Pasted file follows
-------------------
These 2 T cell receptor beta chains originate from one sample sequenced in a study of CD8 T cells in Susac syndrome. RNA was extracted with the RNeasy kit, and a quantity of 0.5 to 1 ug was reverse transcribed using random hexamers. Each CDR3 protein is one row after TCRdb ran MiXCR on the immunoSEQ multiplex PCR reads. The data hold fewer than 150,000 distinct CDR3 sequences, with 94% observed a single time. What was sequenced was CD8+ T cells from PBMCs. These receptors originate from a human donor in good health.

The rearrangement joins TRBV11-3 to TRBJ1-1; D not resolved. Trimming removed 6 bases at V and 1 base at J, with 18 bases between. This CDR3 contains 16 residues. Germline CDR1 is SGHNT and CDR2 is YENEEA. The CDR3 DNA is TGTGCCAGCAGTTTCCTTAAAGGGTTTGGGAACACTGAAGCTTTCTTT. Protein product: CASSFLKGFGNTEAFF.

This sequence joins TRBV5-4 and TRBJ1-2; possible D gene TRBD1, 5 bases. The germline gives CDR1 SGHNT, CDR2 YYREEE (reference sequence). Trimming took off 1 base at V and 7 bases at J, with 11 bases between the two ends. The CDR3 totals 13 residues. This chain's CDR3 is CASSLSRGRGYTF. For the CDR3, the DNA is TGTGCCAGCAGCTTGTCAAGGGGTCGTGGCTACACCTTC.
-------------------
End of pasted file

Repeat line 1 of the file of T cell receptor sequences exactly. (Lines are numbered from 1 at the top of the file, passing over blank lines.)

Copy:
These 2 T cell receptor beta chains originate from one sample sequenced in a study of CD8 T cells in Susac syndrome. RNA was extracted with the RNeasy kit, and a quantity of 0.5 to 1 ug was reverse transcribed using random hexamers. Each CDR3 protein is one row after TCRdb ran MiXCR on the immunoSEQ multiplex PCR reads. The data hold fewer than 150,000 distinct CDR3 sequences, with 94% observed a single time. What was sequenced was CD8+ T cells from PBMCs. These receptors originate from a human donor in good health.